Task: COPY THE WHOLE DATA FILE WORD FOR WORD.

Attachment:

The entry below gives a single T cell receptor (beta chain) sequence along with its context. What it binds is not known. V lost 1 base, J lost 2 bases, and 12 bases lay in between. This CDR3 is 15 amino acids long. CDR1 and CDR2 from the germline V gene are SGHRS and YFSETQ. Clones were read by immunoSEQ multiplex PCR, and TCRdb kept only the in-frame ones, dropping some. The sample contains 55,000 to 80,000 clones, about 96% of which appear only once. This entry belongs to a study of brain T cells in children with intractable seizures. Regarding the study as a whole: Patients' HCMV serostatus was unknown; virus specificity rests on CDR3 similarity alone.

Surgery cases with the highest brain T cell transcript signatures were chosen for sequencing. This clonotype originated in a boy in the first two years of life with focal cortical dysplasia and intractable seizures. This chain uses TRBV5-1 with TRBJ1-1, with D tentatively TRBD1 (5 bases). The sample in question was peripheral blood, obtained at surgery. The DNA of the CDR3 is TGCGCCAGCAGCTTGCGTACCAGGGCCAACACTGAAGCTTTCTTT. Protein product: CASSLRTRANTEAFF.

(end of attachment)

The entry below gives a single T cell receptor (beta chain) sequence along with its context. What it binds is not known. V lost 1 base, J lost 2 bases, and 12 bases lay in between. This CDR3 is 15 amino acids long. CDR1 and CDR2 from the germline V gene are SGHRS and YFSETQ. Clones were read by immunoSEQ multiplex PCR, and TCRdb kept only the in-frame ones, dropping some. The sample contains 55,000 to 80,000 clones, about 96% of which appear only once. This entry belongs to a study of brain T cells in children with intractable seizures. Regarding the study as a whole: Patients' HCMV serostatus was unknown; virus specificity rests on CDR3 similarity alone.

Surgery cases with the highest brain T cell transcript signatures were chosen for sequencing. This clonotype originated in a boy in the first two years of life with focal cortical dysplasia and intractable seizures. This chain uses TRBV5-1 with TRBJ1-1, with D tentatively TRBD1 (5 bases). The sample in question was peripheral blood, obtained at surgery. The DNA of the CDR3 is TGCGCCAGCAGCTTGCGTACCAGGGCCAACACTGAAGCTTTCTTT. Protein product: CASSLRTRANTEAFF.